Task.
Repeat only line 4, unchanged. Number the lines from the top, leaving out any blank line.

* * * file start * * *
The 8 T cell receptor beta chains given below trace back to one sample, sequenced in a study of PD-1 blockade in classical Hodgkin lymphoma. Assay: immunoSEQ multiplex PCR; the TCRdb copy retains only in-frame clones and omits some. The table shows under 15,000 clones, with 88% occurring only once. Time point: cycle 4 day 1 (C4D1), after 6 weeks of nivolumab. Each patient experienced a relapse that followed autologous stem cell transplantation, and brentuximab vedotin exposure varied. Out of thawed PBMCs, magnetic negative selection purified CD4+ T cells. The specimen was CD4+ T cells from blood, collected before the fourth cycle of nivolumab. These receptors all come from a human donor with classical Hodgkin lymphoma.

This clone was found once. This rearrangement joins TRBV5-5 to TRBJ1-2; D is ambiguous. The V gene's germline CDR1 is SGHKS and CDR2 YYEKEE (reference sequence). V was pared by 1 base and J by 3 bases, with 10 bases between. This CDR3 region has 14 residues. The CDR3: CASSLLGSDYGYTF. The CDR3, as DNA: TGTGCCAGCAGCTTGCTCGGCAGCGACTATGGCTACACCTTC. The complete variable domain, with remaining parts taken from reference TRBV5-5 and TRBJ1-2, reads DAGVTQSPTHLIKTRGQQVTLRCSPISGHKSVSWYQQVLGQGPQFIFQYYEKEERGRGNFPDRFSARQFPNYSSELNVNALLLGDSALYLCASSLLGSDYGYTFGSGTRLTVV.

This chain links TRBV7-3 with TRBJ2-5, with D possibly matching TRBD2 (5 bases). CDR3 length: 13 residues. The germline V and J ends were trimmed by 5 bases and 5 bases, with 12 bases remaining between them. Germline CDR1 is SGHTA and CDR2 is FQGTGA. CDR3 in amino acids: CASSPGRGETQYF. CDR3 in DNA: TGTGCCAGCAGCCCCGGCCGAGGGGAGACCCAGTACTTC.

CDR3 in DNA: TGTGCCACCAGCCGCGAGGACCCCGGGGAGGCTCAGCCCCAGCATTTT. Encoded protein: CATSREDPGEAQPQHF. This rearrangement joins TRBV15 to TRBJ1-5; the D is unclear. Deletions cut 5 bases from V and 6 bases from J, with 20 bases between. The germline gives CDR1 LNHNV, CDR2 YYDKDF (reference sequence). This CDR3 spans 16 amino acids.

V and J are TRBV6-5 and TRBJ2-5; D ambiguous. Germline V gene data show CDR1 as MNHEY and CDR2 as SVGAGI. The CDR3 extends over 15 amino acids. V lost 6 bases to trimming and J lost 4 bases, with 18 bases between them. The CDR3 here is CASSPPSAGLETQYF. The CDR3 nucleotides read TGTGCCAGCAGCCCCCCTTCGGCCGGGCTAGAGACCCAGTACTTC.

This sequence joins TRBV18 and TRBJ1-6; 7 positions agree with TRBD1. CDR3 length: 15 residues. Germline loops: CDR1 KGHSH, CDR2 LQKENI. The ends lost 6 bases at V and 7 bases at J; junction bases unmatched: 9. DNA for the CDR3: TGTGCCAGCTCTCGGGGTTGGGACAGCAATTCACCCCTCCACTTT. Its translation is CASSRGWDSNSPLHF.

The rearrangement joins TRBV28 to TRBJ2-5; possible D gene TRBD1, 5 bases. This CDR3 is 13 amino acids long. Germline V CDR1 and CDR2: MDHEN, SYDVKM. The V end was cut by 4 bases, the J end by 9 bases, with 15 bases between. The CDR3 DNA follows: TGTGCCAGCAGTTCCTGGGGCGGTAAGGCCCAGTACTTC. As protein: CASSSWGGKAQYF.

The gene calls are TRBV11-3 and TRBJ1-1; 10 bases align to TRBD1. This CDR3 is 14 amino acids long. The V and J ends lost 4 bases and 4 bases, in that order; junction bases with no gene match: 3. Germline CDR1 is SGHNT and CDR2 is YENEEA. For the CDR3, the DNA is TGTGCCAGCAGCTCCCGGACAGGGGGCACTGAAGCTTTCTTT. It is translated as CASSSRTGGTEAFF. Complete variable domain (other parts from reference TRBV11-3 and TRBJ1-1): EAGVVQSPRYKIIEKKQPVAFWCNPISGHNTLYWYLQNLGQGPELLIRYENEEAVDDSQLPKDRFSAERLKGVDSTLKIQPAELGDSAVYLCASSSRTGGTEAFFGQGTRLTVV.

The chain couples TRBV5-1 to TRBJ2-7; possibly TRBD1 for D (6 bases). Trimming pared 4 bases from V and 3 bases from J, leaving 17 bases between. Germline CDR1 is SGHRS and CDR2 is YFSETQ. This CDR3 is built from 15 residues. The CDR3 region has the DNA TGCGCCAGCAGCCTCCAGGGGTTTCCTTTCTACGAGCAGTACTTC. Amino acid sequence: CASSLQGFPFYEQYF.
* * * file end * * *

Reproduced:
CDR3 in DNA: TGTGCCACCAGCCGCGAGGACCCCGGGGAGGCTCAGCCCCAGCATTTT. Encoded protein: CATSREDPGEAQPQHF. This rearrangement joins TRBV15 to TRBJ1-5; the D is unclear. Deletions cut 5 bases from V and 6 bases from J, with 20 bases between. The germline gives CDR1 LNHNV, CDR2 YYDKDF (reference sequence). This CDR3 spans 16 amino acids.